Not the Armeator One. Since you can use it in flames, I used it to reverse sear a thick ribeye. I cooked the steak over indirect heat to 115°F. Then I removed it from my grill grates and cranked my Kamado as hot as it would go. I grabbed the steak with some tongs and seared the meat, holding it just above the coal bed. I pulled it from the fire at 125°F.
In the old days, I’d have to pull the steak from the heat frequently to temp it with an instant-read thermometer. Not anymore!
I know you’re wondering: was it an amazingly delicious steak? Absolutely. Thanks, Armeator!
Note: Charcoal burns between 800°F-1,000°F. I kept the thermometer above the coal bed, not on it.
There’s something fun about having temperatures beamed to your phone. Don’t ask me how it works. It’s just cool that it does.
Since the Armeator is wireless, it’s perfect for rotisserie cooking. In the old days, we’d have to use an analog meat thermometer to do this. Those days are behind us!
I smoked a pork shoulder with the Armeator, and it was cool to check the temperature of the pork from my couch! You won’t miss a minute of the big game with the Armeator. Just glance down at your phone to check your meat temperature.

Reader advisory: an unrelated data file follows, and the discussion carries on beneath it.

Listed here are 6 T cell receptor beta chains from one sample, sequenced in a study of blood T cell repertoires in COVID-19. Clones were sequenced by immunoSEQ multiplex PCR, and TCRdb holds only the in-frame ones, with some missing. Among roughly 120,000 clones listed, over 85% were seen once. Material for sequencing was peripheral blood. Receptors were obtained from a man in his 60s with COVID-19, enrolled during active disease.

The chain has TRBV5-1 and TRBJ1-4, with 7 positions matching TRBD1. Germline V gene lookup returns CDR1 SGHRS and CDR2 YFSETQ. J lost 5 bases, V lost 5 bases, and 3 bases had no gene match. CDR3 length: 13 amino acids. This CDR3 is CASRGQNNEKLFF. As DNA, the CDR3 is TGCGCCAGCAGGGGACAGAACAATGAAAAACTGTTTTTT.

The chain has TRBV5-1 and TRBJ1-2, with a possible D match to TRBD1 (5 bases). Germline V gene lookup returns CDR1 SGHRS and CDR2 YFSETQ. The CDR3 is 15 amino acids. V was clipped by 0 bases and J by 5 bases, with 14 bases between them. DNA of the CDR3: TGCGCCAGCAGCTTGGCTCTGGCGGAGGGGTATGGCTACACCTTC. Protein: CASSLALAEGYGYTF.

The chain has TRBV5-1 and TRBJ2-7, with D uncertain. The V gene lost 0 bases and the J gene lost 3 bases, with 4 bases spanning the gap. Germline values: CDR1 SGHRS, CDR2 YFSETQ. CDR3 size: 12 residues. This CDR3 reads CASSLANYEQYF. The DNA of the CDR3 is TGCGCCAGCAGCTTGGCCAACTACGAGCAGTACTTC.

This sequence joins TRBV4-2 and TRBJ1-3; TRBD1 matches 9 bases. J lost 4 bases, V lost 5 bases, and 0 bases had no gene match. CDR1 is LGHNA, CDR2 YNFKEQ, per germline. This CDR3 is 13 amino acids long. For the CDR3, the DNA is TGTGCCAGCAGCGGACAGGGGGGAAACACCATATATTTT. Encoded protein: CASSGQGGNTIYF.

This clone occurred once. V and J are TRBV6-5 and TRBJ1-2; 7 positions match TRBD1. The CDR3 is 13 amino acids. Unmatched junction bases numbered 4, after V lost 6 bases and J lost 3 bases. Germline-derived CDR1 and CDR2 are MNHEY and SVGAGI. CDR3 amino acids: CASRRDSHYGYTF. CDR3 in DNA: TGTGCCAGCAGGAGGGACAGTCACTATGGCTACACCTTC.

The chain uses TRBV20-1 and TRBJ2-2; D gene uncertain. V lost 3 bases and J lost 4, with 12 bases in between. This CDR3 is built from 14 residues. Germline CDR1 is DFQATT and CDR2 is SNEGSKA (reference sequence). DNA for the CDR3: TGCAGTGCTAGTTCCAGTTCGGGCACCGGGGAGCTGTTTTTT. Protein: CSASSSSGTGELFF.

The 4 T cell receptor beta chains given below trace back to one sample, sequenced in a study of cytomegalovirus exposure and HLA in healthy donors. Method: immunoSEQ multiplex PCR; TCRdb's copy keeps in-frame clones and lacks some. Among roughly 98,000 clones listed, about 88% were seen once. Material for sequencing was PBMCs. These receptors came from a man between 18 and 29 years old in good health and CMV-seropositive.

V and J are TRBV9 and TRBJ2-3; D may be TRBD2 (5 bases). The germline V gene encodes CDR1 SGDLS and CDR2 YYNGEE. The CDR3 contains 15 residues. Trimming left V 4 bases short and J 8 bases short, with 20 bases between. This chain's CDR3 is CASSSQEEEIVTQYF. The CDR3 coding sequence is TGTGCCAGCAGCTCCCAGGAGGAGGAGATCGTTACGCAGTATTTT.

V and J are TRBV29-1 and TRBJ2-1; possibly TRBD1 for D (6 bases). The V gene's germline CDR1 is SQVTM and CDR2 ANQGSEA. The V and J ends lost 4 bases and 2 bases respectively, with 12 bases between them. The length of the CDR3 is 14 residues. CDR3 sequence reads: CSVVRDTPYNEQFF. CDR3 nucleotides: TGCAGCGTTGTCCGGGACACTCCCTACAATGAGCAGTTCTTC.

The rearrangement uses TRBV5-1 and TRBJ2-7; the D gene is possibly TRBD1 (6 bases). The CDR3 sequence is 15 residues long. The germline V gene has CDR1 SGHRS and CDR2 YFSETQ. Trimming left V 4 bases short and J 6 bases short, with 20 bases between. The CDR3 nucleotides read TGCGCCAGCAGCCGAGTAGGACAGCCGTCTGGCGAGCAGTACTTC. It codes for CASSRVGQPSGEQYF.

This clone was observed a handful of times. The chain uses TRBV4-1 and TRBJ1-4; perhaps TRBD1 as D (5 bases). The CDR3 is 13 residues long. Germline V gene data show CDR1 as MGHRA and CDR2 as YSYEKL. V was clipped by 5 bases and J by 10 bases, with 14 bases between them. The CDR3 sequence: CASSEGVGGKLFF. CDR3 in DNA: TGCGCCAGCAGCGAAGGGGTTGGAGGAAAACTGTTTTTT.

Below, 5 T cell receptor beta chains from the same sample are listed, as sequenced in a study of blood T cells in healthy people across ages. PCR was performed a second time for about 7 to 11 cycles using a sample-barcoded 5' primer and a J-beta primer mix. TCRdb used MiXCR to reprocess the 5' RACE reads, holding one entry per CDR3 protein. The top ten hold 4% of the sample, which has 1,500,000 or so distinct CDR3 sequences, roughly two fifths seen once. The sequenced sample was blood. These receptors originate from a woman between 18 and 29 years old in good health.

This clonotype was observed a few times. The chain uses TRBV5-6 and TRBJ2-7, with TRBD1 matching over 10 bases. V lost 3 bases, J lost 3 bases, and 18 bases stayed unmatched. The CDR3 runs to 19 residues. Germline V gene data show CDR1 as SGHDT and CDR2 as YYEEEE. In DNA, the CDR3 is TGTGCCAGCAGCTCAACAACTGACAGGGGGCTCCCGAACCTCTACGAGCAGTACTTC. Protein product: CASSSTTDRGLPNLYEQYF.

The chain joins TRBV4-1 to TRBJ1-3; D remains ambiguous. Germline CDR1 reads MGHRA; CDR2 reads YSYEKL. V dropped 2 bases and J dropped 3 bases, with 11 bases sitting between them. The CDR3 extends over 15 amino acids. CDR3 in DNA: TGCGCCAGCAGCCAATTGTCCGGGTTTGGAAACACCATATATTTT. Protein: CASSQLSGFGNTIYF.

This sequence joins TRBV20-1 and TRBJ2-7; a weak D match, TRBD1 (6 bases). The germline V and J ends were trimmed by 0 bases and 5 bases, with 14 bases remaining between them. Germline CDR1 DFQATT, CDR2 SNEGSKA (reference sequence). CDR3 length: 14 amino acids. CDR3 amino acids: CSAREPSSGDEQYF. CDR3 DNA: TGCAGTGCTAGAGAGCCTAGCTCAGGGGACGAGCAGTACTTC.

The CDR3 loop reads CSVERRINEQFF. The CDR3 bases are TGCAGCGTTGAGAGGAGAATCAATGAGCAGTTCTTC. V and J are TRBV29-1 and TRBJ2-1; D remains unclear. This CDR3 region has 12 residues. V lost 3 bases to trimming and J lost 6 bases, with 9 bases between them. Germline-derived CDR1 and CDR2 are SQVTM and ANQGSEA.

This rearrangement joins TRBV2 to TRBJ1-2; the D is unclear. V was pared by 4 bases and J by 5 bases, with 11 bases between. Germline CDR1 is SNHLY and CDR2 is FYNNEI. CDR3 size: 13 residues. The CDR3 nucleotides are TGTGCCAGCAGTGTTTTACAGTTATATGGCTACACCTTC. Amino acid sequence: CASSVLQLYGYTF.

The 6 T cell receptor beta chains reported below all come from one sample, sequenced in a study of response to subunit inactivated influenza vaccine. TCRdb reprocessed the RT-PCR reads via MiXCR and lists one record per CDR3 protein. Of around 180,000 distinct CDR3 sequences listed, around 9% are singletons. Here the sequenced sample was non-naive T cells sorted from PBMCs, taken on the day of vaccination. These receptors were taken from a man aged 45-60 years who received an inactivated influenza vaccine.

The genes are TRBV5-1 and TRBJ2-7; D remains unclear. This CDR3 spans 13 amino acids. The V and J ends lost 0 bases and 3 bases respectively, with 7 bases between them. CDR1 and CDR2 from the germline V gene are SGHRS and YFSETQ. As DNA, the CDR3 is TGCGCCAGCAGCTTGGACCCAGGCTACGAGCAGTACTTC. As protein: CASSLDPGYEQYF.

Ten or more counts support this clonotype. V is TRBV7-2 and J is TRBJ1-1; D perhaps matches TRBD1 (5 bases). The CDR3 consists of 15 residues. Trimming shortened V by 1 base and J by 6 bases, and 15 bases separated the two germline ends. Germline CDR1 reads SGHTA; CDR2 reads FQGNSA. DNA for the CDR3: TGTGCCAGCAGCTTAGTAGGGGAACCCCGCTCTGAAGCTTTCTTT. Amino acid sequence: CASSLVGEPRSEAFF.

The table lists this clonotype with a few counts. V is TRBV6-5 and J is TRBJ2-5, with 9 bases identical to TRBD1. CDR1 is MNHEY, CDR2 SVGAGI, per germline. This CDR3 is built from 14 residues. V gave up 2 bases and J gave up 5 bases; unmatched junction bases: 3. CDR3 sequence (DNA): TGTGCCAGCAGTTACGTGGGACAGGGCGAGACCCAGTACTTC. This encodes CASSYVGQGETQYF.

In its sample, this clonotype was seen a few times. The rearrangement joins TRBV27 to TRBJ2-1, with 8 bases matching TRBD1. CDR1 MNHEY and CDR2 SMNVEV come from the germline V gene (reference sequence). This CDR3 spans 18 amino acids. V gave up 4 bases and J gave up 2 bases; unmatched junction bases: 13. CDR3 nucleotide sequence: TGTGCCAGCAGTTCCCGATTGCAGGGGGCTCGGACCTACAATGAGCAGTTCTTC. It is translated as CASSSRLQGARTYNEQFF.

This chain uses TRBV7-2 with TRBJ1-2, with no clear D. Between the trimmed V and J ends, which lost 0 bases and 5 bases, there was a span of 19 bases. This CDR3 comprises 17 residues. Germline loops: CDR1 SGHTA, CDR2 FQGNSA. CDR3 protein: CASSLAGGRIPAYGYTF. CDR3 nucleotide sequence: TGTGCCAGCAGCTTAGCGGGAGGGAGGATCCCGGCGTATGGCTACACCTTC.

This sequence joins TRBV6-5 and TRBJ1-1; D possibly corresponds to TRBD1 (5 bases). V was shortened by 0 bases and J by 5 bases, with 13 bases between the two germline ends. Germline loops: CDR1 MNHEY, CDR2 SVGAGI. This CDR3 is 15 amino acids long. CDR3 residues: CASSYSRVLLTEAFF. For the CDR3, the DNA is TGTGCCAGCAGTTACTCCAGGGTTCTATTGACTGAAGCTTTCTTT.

This is nice in the winter months, too. I’m from Michigan, where smoking meat in February is not as fun as smoking meat in July. But the Armeator One removes some of that cold weather friction.
Here are a couple of things to be aware of:
The Armeator One is great for tracking food temps, but it doesn’t track your cooker temperature. This one really isn’t the fault of the thermometer – it’s only designed to track food temps. It’s more of a critique of grill and smoker manufacturers.
Most “thermometers” on grills are cheap. I hesitate to call them thermometers. Random number generators might be more accurate. I have one dome thermometer read off by 75°F or more. It’s almost impossible to smoke good food with inaccurate temperature readings.
Armeator does not address this problem (again, it’s not the thermometer’s fault). Still, you’ll probably have to buy another thermometer to monitor your grill or smoker’s temperature.
The probe on the Armeator One needs to be inserted 2 ¾” to protect the electrical components.
This means you’ll still need an instant-read thermometer for things like smash burgers and chicken wings. Any small or thin cut of meat.
Also, if you’re cooking several small cuts of meat (say chicken breasts for a crowd), an instant-read thermometer would be much faster and more efficient than the Armeator. The Armeator would work in a pinch, but it wouldn’t be ideal for this chore.
The Armeator One is a dandy little thermometer that’s perfect for smoking large cuts of meat and steak. It’s cool, can withstand extreme heat (it’s flame-proof), and it’s made of high-quality materials.
The shortcomings are that it won’t monitor your cooker temperature, it’s not ideal if you’re quick temping lots of food, and it doesn’t work with really thin or small cuts of meat.
It was a joy smoking a pork shoulder with the Armeator. If you’re interested in scoring an Armeator One, head to their website to make the purchase.